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Some Selective Colleges Experience Decline in Applications

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Bloomberg reports that some selective colleges have seen a decline in applications this year, as more and more students and parents fret about the freakish economy.

The article focuses on Williams College’s 20% drop in applications. Swarthmore dropped by 10%, while Middlebury dropped by 12%.

Other colleges have seen declines, but more around 1 or 2 percent over last year.

I don’t  see this phenomenon as all gloom and doom.

First off, students may be thinking more carefully about which schools really merit their consideration. If a family is going to shell out tens or hundreds of thousands of dollars for a college education, the student had jolly well better really want the college in question. If applications were submitted to Williams in the past simply for the snob factor, well, perhaps it’s a good thing that Williams’ pool has shrunken a bit.

Second, families are being more careful about taking out enormous loans to finance a college education. A year or two ago, most parents came into my office saying that they would gladly do “whatever it takes” to send Susie to the “college of her dreams.” With money tight, access to private loans closed off, and families trying to shed debt, more parents are thinking more carefully about going into hock for that “dream college.” The economic crisis has brought more families back to reality.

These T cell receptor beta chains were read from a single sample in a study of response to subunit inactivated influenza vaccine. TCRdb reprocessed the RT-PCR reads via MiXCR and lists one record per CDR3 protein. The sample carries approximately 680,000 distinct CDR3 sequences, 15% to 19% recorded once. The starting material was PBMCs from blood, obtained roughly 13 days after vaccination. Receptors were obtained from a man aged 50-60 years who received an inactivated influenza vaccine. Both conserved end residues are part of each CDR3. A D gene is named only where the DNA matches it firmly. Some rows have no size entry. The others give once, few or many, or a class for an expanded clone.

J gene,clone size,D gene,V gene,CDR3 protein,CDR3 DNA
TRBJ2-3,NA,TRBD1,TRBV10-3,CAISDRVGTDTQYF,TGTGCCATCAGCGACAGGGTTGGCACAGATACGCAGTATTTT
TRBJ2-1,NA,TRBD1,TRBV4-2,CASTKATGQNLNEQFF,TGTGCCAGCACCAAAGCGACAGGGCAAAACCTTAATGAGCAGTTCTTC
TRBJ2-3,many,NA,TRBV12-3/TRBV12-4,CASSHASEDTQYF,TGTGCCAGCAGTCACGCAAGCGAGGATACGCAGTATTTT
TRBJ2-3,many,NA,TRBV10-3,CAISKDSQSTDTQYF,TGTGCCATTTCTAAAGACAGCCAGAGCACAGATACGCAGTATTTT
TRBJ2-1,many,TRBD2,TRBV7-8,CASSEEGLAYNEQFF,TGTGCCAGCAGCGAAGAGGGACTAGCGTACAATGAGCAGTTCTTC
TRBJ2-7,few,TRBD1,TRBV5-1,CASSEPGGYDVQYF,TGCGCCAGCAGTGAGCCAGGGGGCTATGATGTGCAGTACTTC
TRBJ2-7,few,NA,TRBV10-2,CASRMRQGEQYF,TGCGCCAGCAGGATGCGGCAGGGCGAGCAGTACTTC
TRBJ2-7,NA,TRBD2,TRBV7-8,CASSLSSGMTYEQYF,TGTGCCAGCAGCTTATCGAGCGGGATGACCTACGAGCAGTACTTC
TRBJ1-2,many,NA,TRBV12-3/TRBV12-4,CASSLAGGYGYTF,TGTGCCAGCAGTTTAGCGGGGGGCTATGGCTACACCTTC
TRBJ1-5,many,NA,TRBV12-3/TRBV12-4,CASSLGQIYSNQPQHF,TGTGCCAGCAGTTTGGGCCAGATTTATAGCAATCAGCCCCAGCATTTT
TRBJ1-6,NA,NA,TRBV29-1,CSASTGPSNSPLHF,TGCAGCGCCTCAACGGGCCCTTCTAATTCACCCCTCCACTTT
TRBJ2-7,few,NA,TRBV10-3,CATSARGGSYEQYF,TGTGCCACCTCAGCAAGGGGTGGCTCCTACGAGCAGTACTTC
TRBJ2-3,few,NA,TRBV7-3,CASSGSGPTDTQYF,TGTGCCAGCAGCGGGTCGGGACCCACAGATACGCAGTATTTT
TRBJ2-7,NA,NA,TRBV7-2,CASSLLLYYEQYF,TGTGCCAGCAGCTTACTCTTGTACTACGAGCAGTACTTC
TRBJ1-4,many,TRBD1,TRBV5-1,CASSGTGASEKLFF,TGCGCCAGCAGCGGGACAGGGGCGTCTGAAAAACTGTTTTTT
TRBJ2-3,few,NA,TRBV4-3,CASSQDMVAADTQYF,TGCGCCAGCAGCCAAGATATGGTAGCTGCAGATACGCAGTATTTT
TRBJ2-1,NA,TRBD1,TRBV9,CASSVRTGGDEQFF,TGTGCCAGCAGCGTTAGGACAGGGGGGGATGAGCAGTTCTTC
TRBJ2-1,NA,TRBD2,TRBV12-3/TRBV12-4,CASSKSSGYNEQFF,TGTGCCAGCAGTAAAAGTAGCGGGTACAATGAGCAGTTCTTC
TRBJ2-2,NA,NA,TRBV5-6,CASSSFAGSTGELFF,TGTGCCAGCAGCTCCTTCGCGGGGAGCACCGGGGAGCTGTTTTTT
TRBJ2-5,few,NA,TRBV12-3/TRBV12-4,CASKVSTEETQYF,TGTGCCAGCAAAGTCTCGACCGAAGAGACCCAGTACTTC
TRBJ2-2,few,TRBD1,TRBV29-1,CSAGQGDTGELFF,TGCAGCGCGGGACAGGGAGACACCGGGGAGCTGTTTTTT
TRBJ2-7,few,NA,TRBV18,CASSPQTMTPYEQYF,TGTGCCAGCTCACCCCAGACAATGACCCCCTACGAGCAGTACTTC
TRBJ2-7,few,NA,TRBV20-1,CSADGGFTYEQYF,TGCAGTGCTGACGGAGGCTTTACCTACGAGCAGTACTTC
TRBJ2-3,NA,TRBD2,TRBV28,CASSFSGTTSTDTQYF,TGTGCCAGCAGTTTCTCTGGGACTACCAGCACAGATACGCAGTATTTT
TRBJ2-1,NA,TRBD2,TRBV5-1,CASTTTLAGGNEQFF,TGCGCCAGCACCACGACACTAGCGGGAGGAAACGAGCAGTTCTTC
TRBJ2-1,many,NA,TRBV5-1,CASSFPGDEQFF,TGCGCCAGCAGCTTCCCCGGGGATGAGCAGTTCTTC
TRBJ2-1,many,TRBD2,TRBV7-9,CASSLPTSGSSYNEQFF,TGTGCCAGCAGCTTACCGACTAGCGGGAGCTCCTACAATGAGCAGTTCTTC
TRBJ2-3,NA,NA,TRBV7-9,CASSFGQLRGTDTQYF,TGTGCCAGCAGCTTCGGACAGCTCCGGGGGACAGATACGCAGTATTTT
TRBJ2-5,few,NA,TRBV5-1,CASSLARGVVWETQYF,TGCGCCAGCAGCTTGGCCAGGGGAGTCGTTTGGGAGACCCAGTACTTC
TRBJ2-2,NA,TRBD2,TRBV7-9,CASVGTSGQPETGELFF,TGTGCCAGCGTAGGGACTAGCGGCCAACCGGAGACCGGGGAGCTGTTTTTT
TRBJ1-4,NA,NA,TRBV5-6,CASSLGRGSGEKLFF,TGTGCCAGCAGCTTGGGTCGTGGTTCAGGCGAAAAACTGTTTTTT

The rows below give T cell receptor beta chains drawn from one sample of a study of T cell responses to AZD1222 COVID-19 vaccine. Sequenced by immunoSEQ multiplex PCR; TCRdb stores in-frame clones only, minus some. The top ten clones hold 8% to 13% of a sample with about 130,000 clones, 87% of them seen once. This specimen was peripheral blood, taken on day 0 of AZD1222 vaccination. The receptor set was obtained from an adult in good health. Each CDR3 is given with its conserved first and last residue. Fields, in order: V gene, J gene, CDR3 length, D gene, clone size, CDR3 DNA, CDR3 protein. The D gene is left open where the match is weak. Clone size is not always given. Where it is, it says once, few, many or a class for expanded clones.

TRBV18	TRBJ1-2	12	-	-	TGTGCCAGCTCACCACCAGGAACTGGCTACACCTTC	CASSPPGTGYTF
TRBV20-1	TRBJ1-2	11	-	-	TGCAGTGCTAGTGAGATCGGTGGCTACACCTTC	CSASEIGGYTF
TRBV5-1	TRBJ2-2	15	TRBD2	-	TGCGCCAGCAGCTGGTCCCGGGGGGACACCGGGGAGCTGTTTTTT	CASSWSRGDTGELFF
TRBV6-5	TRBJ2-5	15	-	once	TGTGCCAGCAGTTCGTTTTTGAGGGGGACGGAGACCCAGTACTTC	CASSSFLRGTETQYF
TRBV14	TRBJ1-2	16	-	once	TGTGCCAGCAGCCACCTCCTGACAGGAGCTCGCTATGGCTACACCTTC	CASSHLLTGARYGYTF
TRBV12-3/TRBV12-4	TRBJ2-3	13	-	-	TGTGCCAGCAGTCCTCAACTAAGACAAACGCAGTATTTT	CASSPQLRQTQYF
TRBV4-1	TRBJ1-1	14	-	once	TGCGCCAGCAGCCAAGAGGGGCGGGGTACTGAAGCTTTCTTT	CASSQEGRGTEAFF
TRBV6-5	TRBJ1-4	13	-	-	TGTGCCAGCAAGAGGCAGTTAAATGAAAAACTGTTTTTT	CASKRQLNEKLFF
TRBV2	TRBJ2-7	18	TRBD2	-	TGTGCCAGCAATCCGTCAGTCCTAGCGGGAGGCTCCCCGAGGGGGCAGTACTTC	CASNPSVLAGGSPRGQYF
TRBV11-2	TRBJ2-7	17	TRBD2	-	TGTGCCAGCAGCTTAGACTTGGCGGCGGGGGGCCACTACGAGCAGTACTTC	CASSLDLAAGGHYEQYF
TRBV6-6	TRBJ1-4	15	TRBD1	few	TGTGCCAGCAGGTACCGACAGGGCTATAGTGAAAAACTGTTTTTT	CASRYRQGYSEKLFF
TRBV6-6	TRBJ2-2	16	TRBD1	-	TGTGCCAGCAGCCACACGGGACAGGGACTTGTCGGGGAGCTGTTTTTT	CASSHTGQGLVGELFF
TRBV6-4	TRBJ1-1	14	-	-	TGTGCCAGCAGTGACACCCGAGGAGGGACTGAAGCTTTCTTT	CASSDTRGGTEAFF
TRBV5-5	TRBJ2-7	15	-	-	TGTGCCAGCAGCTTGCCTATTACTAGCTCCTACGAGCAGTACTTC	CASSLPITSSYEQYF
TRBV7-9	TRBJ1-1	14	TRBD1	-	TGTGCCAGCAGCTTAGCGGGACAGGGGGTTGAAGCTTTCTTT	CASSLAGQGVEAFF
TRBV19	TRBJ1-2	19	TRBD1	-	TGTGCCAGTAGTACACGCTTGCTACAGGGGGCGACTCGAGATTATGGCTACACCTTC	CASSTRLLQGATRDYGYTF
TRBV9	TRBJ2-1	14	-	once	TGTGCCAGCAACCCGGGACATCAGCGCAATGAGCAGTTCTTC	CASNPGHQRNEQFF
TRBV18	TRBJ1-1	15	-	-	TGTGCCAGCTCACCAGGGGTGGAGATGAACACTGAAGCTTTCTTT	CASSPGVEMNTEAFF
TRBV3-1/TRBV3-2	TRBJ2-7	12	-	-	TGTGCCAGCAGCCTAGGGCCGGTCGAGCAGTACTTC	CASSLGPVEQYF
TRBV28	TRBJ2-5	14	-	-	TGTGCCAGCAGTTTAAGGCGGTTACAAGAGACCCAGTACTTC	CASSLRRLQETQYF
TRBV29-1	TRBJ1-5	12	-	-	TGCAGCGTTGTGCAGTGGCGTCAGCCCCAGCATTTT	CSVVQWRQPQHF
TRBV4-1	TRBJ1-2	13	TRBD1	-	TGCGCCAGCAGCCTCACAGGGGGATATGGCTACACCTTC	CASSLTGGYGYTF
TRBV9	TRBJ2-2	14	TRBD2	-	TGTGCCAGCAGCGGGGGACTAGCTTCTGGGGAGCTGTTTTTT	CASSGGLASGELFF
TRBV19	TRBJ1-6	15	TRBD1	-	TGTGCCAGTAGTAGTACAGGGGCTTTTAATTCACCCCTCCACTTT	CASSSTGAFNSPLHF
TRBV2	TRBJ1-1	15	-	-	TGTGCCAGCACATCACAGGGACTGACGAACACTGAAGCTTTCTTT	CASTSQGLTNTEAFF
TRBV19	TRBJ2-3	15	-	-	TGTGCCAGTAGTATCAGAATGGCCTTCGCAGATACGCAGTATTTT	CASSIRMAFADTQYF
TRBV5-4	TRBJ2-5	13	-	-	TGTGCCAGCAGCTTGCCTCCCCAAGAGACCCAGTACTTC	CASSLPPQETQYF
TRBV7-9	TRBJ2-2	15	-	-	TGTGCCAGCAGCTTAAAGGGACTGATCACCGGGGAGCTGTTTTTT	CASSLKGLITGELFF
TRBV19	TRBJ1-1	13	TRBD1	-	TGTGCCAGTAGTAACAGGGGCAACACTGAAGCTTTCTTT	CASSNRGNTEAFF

Third, declines in applicant pools among the top tier colleges does not–in any way–spell financial ruin for those colleges. They still have plenty more applicants than they have space in their incoming class, and if necessary, they can always find high quality applicants who will be happy to pay the full price of tuition.

The colleges that should be (and doubtless are) worried are those third and fourth-tier private colleges with itsy bitsy endowments and that have themselves borrowed heavily to build new science labs, add programs, and open new suite-style dormitories. Some, like the College of Santa Fe, may well be forced to close their doors.

Finally, the economy has raised to the fore some very cogent discussion about the value of a college education, period. In our heavily leveraged economic boom of just a few months ago, the talk among public school superintendents and K-12 policy wonks was about preparing every student for college. As a society, we have never been–and never will be–able to send every student to college. Perhaps the financial crisis has brought this lofty rhetoric back down to earth, too.

Clearly, this is one of the strangest and least predictable college admissions seasons in recent memory. But not every aspect of the financial crunch is going to lead us to educational wrack and ruin. Sometimes it takes a crisis to help focus the mind.

Mark Montgomery
Educational Consultant



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